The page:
The Ambassador Theatre Group is an extraordinary global success story. Founded in 1992, ATG is now the world’s number one live-theatre company with 45 venues in the UK, the United States (including three in New York) and Australia, and a production company in Germany. As a prolific international award-winning producer, ATG creates work across the entertainment spectrum. Dynamism, creativity and quality are at the heart of everything the company produces. ATG is also the market leader in theatre ticketing services through ATG Tickets, LOVETheatre and Group Line. Congratulations to all of this year’s nominees of The Stage Awards 2017 from everyone at ATG.

Sustainability award

Tara Theatre

Tara artistic director Jatinder Verma with the award for sustainability

Why it won
Theatre company Tara Arts opened new premises last year – a £2.5 million remodelling of its Earlsfield home that had an impressive focus on sustainability. All front of house and ancillary lighting is LED and recycled materials have been used wherever possible.

The building has two ‘green’ roofs with 16 solar panels, which are predicted to supply about 40% of the building’s electricity requirements. Reclaimed materials are used throughout, including antique doors from India.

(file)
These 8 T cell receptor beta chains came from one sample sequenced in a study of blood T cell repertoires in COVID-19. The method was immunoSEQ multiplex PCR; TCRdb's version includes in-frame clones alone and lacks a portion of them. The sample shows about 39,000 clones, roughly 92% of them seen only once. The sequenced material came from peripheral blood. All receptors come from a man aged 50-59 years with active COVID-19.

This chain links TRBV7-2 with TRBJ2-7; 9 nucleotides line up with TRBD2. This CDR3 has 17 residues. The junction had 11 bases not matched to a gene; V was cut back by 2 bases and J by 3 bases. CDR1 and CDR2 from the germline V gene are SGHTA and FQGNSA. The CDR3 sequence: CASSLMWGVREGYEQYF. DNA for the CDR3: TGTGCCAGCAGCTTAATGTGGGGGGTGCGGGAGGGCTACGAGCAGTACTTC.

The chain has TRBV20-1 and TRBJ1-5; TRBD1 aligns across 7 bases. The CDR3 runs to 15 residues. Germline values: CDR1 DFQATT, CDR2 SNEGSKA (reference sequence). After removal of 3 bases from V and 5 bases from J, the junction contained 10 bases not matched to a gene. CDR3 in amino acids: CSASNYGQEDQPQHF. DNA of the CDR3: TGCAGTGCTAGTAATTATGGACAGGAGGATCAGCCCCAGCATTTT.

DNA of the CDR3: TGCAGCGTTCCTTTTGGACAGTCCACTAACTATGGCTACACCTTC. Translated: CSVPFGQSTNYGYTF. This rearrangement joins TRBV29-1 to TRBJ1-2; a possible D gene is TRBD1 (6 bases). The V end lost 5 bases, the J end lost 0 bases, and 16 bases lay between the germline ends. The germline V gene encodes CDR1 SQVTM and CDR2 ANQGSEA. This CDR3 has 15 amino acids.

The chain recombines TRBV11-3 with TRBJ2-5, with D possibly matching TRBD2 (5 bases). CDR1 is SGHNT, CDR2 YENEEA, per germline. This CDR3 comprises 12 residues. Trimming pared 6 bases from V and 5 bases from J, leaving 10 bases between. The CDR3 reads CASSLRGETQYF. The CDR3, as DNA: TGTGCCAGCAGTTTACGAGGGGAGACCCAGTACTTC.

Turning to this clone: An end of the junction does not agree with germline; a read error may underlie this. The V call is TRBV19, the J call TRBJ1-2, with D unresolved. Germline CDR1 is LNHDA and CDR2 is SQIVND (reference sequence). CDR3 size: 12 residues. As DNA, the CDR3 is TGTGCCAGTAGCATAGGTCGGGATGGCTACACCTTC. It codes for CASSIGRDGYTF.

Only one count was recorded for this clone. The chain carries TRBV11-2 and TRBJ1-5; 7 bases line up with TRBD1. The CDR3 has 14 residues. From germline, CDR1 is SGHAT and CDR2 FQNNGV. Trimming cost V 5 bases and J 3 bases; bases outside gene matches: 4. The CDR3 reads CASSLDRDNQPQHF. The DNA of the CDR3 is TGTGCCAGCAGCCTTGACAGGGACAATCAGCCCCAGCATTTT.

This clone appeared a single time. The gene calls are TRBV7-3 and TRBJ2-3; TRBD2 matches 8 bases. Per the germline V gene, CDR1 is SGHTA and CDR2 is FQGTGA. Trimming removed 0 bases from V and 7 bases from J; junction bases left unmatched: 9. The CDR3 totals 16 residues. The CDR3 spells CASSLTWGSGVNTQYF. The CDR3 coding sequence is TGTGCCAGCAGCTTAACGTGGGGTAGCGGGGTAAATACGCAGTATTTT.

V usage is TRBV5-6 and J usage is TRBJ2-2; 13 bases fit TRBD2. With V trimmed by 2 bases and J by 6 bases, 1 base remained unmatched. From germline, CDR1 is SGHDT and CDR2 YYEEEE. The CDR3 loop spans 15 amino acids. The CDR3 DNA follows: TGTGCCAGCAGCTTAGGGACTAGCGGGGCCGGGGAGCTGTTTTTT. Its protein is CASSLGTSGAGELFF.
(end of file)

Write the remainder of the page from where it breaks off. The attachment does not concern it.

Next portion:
There is also an earth stage floor, while the seating is recycled from the Courtyard Theatre, the Royal Shakespeare Company’s former temporary home.

The judges agreed that the new building for Tara Arts showed what is possible when it comes to sustainable practices and felt that the building offers an example for other new-building projects.

What our winner had to say
Jatinder Verma, artistic director of Tara Theatre, said: “We are delighted to have won the sustainability award in the first year of the new Tara Theatre. What this does is encourage theatres like us to carry on [with sustainability] and that’s why I’m delighted.

“It has just been [open] six months, and it has been a fantastic environment, not just for us but for artists as well as for our audiences.”

Also shortlisted
London Theatre Consortium
The Handlebards

A word from the sponsor
Global Design Solutions is a specialist UK-based LED lighting manufacturer with a 12-year history. This award-winning company is truly global, having established a distribution network in 38 countries. In addition to its innovative lighting solutions, GDS also produces SM Console, the first-choice stage manager’s desk of many of the world’s leading theatres.